SADC report drops bombshell: Zimbabwe elections violated international standards!


Zimbabweans faced repression and declined to engage with observers due to fear of victimization during the August 23 and 24 elections, according to the final report of the Southern African Development Community (SADC) Electoral Observation Mission (EOM). The report, submitted to the government, confirmed the preliminary findings that the elections did not meet local, regional, and international electoral standards.

Nelson Chamisa, leader of the Citizens Coalition for Change (CCC) party, denounced the elections as a “gigantic fraud” and refused to accept President Emmerson Mnangagwa’s victory. The opposition party is now calling for a fresh election supervised by SADC to address the current political impasse.

While the SEOM recommended that aggrieved parties seek domestic legal remedies to address election concerns, it acknowledged that some aspects of the elections did not meet the requirements of Zimbabwe’s Constitution, the Electoral Act, and the SADC Principles and Guidelines Governing Democratic Elections (2021).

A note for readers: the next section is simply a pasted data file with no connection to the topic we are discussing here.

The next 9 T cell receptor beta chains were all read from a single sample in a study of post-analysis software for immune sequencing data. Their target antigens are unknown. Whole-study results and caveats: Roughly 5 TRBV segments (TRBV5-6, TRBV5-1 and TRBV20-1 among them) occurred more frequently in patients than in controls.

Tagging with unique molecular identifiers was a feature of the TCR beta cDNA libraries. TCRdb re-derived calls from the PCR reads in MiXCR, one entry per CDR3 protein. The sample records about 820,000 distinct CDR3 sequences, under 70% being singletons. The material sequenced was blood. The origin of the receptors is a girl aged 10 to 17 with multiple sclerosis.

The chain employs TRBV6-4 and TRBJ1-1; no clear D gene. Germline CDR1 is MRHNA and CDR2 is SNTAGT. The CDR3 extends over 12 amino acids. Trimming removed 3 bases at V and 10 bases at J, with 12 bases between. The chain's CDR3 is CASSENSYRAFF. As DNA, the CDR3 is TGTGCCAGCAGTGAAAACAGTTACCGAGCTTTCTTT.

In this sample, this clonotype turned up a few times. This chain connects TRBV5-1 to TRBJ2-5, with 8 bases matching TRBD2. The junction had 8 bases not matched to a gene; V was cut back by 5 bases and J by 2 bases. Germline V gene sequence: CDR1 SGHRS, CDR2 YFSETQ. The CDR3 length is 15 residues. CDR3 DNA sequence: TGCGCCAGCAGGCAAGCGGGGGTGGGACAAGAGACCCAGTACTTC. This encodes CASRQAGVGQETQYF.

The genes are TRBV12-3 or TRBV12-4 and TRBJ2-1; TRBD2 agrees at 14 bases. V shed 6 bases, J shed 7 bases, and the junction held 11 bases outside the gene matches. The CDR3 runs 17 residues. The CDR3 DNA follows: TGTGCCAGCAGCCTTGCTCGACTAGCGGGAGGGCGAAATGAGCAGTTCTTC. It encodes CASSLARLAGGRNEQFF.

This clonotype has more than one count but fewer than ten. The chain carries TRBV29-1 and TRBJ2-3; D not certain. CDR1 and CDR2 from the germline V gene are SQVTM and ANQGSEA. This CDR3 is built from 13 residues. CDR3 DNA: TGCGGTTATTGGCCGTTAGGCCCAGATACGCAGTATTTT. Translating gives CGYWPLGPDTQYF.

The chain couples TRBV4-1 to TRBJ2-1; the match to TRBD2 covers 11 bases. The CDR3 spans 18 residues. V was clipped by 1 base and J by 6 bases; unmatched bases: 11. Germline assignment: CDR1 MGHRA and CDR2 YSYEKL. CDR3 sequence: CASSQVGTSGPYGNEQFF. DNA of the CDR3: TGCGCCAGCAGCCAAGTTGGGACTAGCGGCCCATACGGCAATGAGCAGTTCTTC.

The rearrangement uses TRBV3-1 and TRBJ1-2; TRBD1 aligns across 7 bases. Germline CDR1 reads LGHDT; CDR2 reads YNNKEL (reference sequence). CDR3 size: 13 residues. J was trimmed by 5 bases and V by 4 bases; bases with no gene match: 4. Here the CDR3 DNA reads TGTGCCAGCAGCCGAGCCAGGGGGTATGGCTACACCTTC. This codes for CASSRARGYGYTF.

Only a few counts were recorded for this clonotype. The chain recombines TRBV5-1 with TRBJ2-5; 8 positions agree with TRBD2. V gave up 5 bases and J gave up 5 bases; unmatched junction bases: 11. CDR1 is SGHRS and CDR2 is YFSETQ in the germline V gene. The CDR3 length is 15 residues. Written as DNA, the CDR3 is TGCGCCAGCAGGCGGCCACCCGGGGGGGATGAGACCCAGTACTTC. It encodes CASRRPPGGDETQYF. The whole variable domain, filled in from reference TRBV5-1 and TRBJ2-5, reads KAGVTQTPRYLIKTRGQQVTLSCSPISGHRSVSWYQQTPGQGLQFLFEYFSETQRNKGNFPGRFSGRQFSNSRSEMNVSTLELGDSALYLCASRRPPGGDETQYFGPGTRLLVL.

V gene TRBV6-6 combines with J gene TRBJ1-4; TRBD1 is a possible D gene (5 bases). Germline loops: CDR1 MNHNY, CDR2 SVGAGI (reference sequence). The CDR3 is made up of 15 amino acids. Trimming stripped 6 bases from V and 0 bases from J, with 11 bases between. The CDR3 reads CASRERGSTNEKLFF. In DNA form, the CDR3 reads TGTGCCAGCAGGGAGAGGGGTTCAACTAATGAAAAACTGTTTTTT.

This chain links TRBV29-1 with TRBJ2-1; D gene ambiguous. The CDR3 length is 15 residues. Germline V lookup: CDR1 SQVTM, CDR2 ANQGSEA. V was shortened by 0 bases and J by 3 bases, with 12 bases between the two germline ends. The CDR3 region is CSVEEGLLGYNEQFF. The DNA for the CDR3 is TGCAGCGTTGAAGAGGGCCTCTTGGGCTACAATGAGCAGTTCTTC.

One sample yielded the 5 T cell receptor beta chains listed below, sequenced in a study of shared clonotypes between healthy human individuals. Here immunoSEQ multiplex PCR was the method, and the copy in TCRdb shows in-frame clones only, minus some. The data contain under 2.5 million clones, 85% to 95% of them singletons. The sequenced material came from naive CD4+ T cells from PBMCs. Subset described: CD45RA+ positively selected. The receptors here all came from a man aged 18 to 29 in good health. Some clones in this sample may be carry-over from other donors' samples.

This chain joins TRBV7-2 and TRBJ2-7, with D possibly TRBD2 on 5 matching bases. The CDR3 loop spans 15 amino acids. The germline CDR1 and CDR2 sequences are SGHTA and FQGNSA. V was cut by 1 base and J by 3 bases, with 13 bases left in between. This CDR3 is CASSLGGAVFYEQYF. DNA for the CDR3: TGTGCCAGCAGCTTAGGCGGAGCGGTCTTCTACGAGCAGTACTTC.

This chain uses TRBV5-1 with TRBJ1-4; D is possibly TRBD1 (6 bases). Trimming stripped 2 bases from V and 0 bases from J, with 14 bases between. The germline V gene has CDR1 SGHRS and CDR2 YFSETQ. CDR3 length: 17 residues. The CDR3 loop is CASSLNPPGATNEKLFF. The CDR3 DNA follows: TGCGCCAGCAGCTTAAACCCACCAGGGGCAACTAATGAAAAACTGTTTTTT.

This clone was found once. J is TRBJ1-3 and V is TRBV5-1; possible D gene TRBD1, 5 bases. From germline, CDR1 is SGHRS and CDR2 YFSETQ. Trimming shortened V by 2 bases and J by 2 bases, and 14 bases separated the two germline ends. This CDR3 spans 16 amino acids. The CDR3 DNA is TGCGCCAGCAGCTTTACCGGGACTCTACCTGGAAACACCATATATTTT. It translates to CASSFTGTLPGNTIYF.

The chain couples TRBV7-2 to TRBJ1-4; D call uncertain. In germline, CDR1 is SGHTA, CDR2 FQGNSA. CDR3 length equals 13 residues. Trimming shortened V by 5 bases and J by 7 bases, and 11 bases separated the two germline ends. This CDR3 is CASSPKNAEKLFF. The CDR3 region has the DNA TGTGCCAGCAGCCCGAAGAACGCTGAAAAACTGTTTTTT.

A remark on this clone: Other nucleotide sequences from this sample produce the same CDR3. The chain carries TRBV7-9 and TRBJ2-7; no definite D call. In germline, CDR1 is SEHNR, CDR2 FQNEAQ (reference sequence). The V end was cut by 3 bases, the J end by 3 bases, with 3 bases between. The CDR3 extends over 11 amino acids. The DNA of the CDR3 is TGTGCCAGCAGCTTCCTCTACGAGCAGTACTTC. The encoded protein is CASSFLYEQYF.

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The report also raised concerns about the independence of the Zimbabwe Electoral Commission (ZEC), with allegations of close links between some ZEC officials and Zanu PF leaders. The SEOM recommended that any ZEC commissioners found to have such affiliations should be disqualified from recruitment, as it could violate electoral laws and SADC principles.

CCC spokesperson Promise Mkwananzi praised the SEOM for highlighting key concerns raised by opposition parties. Chamisa has written to SADC, urging them to facilitate dialogue between himself and President Mnangagwa to address the deepening crisis in Zimbabwe. The CCC is exploring various options, including challenging Zanu PF’s actions, citizen activism, and diplomatic efforts, in addition to disengagement, to augment SADC’s initiatives.

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Overall, the SADC EOM’s final report revealed the challenges faced during the elections and the opposition’s rejection of the results. The report emphasized the need for legal remedies and reforms to address electoral shortcomings and called for dialogue to alleviate the crisis in Zimbabwe.

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